Mark Hazel of Spray Masters injects a pesticide into the walls of a Talent home to kill velvet tree ants, which are voracius wood eaters and cause structural damage. 3/10/08 Denise Baratta

In a word ... YUCK!

Susan Masten's days as a local exterminator are nearly over. And she couldn't be happier about that.

"It's sick," said Masten, the owner of Rogue Valley Pest Control. "This is definitely one of the world's nastiest, dirtiest jobs. I can't believe I do it. When I was trained, I didn't think I would make it a year.

"I'm just sick of it. I'm pretty petite and pretty girly, and it's just horrible, nasty work."

Masten, 45, comes from a family of exterminators. But after 12 years as a licensed professional, she is entering the jewelry business — though she'll retain ownership of Rogue Valley Pest Control.

She's leaving with plenty of stories — such as the time she serviced a vacation house in Wagner Creek, owned by a heart surgeon from Alaska. A group of skunks and opossums managed entry into the crawl space of the vacated home, which set off a territorial brawl.

The opossums won.

Masten worked at the house years later, cleaning "pieces and parts" of the skunks.

Masten also trapped a rat near Rogue River that she estimated weighed 12 pounds. And she once serviced a Grants Pass home infested with 20 to 30 rats, which had been living there for many years.

"When you are trying to do a cleanup, and the feces is five inches thick in the insulation, and it falls on you, and it's maggot-infested ... that's why I'm getting out of this business," Masten said.

Approximately 30 to 40 pest control businesses exist in the Rogue Valley, many dealing with a wide variety of annoyances, from spiders and termites to bees and rats.

Marc Hazel, pest control operator for Spray Masters, said exterminators first assess the scope of the pest problem and set a bid accordingly.

Bids can range from a few hundred dollars to thousands of dollars.

Some problems are treated through fumigation. Hazel's wildest moment came during a job at an apartment building infested with cockroaches. He pulled out a refrigerator and found "probably 300." During the fumigation process, the cockroaches traveled into the ceilings before eventually dying.

"Their natural defense is to go up and then the chemicals hit them and they start falling," Hazel said. "They start raining down on you. It almost sounded like it was sprinkling on the roof. That was the most bizarre I've ever seen. They let it go on for a very long time. It was almost like a movie.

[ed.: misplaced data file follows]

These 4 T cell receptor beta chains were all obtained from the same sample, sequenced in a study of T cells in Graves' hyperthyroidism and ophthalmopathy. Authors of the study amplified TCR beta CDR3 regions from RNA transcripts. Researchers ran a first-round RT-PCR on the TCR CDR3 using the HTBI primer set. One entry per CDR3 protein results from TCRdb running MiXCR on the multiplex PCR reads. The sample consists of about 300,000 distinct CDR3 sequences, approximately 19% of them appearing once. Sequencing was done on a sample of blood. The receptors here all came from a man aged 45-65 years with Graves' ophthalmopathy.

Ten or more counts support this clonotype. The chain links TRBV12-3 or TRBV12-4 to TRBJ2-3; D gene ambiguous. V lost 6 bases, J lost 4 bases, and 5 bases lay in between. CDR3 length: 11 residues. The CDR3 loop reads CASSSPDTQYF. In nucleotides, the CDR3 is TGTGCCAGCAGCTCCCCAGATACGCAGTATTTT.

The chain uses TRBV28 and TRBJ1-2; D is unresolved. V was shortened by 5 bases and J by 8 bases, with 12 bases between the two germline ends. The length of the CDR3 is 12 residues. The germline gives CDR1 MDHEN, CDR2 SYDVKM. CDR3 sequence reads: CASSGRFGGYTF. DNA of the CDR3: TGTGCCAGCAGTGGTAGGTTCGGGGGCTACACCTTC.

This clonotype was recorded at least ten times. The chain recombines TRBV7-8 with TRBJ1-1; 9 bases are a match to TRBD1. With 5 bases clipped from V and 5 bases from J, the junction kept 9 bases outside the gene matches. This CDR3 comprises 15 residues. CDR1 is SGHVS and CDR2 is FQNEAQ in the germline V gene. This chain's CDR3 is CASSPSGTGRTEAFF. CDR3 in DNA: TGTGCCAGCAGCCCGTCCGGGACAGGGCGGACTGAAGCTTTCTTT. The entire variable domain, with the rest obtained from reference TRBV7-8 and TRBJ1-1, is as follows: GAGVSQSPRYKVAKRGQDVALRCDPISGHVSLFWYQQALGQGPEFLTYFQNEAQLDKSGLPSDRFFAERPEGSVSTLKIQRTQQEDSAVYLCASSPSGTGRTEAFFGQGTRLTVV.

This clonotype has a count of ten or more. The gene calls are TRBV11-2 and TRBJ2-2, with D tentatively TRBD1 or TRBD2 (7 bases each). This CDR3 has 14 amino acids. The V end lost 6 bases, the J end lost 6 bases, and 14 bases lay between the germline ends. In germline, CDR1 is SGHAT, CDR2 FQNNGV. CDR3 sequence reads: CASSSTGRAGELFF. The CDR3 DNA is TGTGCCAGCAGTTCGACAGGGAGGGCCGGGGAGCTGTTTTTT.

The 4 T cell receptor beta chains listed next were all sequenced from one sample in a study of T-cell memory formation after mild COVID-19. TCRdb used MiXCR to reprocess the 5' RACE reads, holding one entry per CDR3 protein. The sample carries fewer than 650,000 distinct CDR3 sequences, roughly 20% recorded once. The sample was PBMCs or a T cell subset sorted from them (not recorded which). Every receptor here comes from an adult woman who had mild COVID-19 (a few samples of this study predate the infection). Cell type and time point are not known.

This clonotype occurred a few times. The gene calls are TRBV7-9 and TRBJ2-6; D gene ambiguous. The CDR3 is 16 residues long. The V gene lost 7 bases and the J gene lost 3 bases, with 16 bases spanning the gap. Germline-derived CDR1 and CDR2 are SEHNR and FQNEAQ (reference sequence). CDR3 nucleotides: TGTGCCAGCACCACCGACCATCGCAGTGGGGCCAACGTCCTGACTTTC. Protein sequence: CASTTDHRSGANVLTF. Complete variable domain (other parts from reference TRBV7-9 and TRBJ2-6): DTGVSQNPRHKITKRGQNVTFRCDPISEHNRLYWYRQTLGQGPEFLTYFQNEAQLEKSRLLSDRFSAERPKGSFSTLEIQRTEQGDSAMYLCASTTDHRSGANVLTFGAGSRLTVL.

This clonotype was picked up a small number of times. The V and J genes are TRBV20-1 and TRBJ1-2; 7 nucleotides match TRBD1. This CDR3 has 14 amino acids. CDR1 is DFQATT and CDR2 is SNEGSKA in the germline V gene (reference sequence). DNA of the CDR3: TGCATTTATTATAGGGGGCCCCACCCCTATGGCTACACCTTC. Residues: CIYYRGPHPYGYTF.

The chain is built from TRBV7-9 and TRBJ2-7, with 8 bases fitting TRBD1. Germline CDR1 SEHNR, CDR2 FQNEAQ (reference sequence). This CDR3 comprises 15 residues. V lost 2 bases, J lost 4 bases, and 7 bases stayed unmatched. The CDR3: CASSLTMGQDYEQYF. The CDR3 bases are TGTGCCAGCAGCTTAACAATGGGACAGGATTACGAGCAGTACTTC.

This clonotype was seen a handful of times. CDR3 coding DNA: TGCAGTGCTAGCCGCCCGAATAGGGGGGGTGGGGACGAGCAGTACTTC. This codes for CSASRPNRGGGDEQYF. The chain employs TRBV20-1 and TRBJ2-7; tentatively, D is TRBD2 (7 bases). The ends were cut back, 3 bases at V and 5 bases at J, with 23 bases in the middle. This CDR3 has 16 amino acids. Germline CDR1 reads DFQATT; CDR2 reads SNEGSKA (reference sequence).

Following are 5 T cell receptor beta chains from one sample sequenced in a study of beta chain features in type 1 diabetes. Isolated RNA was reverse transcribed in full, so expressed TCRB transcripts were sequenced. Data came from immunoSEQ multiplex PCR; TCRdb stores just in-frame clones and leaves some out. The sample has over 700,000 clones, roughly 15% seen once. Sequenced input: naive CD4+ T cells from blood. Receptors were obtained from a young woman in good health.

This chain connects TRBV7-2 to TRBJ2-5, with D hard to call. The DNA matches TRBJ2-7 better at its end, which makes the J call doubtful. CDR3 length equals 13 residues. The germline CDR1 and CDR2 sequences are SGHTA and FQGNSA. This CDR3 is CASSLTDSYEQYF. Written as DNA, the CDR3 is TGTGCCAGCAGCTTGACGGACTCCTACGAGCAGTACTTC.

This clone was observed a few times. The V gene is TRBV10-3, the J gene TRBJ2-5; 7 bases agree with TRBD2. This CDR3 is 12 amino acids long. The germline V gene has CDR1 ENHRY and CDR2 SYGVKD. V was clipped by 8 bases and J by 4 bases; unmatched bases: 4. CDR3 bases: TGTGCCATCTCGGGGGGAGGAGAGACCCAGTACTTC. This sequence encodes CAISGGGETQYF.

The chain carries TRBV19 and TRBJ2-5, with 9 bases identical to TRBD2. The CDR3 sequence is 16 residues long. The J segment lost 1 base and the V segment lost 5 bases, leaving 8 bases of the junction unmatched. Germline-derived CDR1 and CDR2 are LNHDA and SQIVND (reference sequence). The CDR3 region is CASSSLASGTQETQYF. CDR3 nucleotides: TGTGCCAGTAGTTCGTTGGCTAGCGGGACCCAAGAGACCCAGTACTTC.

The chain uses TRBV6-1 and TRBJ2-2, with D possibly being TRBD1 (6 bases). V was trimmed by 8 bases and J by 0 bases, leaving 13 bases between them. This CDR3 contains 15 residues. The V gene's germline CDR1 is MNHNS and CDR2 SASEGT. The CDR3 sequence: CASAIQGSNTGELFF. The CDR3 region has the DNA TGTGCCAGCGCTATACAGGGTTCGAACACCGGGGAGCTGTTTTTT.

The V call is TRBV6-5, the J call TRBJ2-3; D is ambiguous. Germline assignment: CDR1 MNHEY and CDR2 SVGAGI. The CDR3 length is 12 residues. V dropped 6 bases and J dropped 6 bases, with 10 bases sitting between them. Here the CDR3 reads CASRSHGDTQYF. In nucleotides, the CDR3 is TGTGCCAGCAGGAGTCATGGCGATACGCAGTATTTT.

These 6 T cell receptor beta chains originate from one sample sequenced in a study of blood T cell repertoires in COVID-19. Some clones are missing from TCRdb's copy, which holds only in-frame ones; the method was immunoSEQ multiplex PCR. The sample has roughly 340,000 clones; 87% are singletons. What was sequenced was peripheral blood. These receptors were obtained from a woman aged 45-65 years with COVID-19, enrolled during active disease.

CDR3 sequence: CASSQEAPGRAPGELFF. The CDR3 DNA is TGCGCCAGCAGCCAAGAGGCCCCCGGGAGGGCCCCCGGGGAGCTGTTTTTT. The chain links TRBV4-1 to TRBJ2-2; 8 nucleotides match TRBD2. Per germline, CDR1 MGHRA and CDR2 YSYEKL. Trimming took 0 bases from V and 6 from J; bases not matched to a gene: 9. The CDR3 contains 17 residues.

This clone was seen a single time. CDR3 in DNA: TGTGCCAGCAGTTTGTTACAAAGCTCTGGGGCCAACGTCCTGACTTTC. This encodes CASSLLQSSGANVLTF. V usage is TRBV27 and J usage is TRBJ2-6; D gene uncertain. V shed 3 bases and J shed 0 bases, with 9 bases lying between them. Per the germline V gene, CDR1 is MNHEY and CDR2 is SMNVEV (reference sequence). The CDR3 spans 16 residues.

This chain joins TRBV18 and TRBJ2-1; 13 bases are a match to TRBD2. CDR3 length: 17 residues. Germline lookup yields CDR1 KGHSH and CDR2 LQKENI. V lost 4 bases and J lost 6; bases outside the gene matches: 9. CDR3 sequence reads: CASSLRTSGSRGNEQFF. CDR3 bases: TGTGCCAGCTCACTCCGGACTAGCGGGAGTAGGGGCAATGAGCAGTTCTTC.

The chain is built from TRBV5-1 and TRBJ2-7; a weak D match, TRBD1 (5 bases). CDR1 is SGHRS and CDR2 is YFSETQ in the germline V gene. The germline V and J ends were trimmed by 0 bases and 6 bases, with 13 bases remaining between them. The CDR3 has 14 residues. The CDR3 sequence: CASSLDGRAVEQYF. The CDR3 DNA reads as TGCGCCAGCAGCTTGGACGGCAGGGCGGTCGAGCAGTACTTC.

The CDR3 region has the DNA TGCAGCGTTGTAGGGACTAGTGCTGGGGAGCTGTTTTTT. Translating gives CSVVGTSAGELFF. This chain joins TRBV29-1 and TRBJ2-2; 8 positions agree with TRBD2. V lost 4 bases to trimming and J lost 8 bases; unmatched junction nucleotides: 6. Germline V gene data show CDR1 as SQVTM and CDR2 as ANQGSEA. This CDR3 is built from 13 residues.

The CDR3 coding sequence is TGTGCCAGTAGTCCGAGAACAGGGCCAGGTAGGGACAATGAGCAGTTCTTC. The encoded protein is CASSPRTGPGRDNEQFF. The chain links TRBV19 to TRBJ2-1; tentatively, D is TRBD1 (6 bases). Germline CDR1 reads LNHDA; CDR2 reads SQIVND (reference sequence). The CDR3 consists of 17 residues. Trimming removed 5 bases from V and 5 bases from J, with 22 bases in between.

"I was pulling mattresses apart and they were in between those. It was like something you see on 'Dirty Jobs.'"

For rodents, exterminators set traps or poison. Hazel uses a coumadin poison and Masten prefers snap traps, which kill the rats instantly.

The first task for exterminators is to identify why the pest nuisance is occurring. Rats and other pests often seek warmth in the winter months and find entry in crawl spaces.

"Basically, you want to find out where they are getting in," said Hazel, who was drawn to the profession by his brother, who was an entomologist.

Exterminators recommend cleaning food sources such as pet food or bird seed from around the premises of the home. Once the entry points are sealed, exterminators place traps or poison in crawl spaces and along sides of homes.

The problem is best treated quickly and swiftly, and not simply for health reasons.

"I've seen them turn crawl spaces upside down as far as insulation," Hazel said. "It's kind of like cattle in a field, they just chomp it down. They can be pretty destructive."

Hazel also warns against potential fire hazards because rats and mice often chew wires that contain rubber.

"Rodents' teeth are constantly growing and that's how they file their teeth down," Hazel said. "As far as a danger, that's the one that is worst."

Termites are another destructive pest. Masten said one colony of termites can eat 1,000 pounds of timber in a year — most infested homes have three or four colonies — and no over-the-counter product fully eliminates the problem.

"People don't have a clue," Masten said. "Then they are devastated when it costs 30 to 40 thousand dollars to jack up the house (and fix the problem)."

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